Teacher Randy writes:
“I teach high school, and I have a period that is extremely chatty, to the point that it is severely interfering with their learning. I’ve tried everything from changing seats, calling home, referrals, giving more work, or just giving zeros on assignments
that they do not complete. Plus, the whole cell phone/headphone thing is out of hand. They won’t put them away! What can I do?”
This is a great question, Randy. Our teacher helpliners weighed in, and here’s what they had to say:
- I was in a similar situation once, and I invited parents to come in and observe their children. After that happened, there was definitely an attitude change among the students. It made a big difference. —Amber L.
- Figure out who the students do connect with—it might be a coach or someone in another discipline. They might have some insight on how to work with the students you’re struggling to reach. —Allen L.
- Embrace student-centered learning by creating a structured cooperative group project. Then they’ll be working with and managing each other instead of you having to direct the entire class at once. —Lisa S.
- Document, document document: every time you reach out to parents and the outcome, each time you reach out to your department head and the outcome, any time the administration is in the classroom and the outcome. That way, you can keep track of what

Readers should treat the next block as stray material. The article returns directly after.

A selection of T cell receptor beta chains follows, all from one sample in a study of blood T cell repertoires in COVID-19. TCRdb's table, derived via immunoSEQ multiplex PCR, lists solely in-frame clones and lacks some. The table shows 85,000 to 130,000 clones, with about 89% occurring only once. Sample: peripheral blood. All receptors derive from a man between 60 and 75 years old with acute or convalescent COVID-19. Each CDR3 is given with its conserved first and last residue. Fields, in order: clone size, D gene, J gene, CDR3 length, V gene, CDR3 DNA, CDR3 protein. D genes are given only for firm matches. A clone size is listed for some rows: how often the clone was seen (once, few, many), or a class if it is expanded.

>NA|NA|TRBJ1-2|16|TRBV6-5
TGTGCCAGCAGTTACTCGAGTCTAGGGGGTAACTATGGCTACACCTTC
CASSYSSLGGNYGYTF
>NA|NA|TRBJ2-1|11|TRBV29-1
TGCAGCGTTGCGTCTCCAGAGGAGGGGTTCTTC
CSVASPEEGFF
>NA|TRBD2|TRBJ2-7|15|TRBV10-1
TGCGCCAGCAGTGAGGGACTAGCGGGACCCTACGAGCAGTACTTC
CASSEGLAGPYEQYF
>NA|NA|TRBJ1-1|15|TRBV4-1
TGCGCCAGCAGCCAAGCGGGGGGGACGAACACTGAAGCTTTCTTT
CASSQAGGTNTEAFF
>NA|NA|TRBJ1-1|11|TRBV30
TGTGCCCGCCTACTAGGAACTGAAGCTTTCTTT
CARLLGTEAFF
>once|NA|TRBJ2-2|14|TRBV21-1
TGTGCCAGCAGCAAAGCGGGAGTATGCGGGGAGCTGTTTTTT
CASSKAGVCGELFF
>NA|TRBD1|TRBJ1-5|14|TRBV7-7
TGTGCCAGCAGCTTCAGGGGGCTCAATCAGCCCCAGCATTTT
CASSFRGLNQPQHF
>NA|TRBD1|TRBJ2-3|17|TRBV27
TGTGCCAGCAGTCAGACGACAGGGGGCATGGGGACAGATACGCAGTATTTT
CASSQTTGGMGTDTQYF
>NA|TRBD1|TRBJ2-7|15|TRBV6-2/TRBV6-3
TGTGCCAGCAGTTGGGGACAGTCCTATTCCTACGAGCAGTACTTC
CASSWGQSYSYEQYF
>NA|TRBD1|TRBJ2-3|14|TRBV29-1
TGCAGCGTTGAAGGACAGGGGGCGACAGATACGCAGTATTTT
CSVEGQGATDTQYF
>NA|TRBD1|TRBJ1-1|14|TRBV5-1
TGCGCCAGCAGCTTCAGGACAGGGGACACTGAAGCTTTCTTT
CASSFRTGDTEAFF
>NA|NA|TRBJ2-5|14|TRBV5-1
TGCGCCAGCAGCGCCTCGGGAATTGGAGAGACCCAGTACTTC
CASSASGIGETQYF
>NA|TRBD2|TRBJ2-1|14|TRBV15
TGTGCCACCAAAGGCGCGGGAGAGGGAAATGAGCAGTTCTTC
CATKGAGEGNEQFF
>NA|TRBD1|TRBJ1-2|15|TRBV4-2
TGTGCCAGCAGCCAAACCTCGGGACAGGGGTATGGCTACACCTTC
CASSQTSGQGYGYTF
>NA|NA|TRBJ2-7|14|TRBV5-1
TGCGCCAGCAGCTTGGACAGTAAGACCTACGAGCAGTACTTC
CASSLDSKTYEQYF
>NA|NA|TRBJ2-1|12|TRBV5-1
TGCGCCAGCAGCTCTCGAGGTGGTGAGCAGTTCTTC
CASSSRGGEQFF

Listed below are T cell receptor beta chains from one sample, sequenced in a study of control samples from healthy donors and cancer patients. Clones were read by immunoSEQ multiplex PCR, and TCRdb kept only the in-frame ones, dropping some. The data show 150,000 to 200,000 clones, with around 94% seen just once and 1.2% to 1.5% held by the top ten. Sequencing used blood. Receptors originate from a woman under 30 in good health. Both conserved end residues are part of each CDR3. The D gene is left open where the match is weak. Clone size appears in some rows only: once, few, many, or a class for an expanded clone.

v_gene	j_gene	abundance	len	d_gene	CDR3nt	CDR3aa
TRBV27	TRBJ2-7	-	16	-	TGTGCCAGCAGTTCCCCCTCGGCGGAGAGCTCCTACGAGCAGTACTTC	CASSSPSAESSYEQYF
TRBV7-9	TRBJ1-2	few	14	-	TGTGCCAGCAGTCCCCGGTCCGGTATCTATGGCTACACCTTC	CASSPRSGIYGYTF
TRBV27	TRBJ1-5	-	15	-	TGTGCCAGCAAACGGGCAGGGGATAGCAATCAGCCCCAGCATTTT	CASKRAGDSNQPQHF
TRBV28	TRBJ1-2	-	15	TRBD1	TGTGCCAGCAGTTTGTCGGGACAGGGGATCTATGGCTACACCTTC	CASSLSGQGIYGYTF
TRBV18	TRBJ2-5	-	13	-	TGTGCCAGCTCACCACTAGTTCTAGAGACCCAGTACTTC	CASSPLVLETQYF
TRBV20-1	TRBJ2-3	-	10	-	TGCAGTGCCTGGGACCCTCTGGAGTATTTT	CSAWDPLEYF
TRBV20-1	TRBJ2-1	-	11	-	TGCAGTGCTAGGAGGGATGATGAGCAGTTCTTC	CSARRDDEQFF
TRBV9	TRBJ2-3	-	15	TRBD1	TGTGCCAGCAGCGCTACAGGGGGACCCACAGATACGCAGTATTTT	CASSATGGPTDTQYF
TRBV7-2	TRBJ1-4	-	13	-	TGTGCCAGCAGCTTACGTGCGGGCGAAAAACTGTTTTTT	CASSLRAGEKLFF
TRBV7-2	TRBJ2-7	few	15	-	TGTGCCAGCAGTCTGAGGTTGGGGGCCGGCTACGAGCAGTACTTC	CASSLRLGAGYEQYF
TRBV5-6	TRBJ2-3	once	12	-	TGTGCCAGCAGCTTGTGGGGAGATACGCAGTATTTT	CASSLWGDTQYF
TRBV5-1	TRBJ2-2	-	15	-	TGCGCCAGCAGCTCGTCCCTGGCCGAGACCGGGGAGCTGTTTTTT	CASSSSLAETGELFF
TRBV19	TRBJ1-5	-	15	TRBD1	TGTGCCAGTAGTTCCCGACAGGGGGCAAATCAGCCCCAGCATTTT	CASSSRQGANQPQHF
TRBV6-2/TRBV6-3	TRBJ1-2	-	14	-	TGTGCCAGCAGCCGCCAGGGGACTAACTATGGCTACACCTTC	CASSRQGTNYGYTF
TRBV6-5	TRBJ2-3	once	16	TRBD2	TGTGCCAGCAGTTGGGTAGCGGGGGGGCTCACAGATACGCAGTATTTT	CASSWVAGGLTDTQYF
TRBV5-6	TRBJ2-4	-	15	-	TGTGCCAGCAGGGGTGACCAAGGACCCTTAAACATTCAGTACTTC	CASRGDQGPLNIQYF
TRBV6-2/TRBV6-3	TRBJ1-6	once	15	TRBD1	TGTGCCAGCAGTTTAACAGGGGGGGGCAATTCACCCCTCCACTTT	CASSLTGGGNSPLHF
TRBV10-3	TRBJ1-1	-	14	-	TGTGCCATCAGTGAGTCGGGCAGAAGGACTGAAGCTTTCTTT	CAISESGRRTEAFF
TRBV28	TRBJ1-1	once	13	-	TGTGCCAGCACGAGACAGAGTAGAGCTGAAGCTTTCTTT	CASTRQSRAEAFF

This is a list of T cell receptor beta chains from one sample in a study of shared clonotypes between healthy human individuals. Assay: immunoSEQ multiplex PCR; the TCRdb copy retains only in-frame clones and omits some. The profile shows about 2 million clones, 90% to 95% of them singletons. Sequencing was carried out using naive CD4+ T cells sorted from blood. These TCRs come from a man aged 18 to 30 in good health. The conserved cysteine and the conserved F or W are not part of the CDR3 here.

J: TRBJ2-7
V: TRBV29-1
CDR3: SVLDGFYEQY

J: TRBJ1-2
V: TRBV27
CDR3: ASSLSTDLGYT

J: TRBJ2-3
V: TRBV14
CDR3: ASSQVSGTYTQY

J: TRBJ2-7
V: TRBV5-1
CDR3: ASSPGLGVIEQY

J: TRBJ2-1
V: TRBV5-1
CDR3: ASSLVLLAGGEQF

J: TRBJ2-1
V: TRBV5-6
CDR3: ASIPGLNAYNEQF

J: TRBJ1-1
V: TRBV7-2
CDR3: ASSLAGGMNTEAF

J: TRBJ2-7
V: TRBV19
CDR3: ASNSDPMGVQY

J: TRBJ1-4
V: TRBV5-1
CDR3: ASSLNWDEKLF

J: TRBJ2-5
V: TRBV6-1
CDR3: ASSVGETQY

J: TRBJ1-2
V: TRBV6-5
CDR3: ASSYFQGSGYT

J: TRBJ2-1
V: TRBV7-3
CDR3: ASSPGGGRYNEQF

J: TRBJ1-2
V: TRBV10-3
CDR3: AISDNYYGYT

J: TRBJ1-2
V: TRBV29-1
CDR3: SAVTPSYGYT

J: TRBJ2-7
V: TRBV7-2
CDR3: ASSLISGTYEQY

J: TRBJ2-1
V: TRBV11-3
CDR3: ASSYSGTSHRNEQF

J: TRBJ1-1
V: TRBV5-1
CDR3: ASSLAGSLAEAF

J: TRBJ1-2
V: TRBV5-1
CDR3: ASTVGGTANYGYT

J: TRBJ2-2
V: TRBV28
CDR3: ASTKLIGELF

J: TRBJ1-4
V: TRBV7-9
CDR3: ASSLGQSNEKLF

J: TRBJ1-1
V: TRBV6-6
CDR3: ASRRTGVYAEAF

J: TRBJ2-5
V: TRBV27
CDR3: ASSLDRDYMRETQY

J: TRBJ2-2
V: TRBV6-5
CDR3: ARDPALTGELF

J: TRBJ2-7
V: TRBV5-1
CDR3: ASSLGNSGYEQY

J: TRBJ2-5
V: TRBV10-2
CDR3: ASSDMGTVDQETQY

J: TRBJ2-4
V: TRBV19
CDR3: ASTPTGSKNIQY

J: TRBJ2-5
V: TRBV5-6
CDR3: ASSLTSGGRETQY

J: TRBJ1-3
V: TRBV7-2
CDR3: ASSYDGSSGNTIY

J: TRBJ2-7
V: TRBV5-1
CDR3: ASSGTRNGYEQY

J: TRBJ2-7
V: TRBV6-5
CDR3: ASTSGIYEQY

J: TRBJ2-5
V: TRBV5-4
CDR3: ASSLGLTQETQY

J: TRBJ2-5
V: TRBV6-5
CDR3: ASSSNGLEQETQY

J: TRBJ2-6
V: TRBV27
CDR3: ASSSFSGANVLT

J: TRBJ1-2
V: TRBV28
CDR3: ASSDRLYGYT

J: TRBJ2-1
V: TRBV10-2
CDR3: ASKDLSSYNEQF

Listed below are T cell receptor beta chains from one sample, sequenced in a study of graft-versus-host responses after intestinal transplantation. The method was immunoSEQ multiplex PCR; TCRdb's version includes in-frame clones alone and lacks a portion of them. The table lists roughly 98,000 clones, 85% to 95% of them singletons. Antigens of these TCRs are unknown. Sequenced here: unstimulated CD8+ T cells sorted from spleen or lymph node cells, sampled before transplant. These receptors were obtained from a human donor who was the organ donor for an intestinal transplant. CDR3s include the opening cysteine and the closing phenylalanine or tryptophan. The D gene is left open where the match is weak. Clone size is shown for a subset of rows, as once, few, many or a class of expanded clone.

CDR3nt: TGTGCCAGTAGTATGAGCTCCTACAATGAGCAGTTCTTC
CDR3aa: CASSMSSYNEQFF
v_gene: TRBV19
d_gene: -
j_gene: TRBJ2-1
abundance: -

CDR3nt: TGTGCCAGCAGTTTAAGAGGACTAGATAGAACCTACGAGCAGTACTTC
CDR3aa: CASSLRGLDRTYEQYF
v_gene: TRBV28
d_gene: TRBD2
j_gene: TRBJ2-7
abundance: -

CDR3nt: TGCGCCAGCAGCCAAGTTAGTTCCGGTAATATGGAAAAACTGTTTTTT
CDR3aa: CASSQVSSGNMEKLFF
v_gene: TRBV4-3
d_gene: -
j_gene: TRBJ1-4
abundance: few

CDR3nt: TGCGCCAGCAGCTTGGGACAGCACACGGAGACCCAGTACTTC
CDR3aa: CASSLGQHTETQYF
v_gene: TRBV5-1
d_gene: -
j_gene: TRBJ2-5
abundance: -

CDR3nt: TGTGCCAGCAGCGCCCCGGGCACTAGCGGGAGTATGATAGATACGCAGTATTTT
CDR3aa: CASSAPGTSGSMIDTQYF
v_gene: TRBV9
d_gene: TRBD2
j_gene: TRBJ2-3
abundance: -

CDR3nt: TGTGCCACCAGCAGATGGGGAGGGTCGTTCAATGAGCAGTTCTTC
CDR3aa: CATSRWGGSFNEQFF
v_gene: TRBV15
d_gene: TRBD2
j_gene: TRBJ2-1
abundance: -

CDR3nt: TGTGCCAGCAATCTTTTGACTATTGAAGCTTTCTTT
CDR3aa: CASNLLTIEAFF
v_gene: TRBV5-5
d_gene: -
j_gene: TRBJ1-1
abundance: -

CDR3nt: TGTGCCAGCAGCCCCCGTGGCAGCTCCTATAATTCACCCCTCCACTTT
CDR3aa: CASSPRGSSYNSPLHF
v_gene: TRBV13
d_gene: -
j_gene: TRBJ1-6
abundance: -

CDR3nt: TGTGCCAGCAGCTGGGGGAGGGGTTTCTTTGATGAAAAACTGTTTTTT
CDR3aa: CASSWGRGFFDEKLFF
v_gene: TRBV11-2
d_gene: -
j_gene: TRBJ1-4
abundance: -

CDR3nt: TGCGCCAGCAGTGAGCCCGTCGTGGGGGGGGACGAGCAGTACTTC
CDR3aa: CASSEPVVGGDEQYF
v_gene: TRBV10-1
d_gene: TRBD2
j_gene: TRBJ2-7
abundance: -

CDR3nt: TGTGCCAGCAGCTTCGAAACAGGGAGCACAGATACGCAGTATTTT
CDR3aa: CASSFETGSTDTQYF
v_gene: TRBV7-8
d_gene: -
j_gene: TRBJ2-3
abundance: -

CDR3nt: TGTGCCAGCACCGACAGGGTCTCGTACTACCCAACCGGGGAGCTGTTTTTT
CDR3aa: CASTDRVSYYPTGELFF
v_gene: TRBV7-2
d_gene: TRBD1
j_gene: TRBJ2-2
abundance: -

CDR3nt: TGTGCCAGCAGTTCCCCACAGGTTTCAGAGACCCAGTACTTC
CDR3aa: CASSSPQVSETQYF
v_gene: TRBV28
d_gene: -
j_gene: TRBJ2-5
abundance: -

tactics you’ve already tried, and which ones were successful and which were not. —Nadia W.
- Since they have cell phones and other items, can you set up presentations they have to record and then present? Maybe letting them post them to a Google presentation or something like that will catch their attention. —Alex G.
- I like to praise the students who are on task. The other kids notice and then scramble to copy the behavior so they get a “nice job” too! —Erin F.
- When my students don’t complete work, I have them fill out a personal responsibility report explaining what happened and a plan for finishing all future assignments. —Kristy H.
- Have a shoe organizer with numbers on your door. All phones go into the shoe holder when they come in. They can pick it back up on the way out. If they forget to turn in the phone, then you take their phone, and they have to come pick it up from you
at the end of the day. If it happens more than once (or twice … set your limit), their parents have to come in to get the phone. No phones during instruction, unless you are using it for an activity. —Stephanie S.
- I would try cooperative learning. It made a huge difference in my teaching. —Sofie T.
- Keep kids for a “working lunch” to make up the required assignments that they didn’t complete in class. —Lonnie S.
- Put it back on them. You can ask, “What can I do to make you successful?” It’s amazing what you can get. It could be that the student is hungry or just feels lost and is trying to avoid the work. I’ve seen the difference this approach can make, and
it’s incredible. —Rachel B.
What advice do you have for Randy? Join the conversation at the We Are Teachers HELPLINE.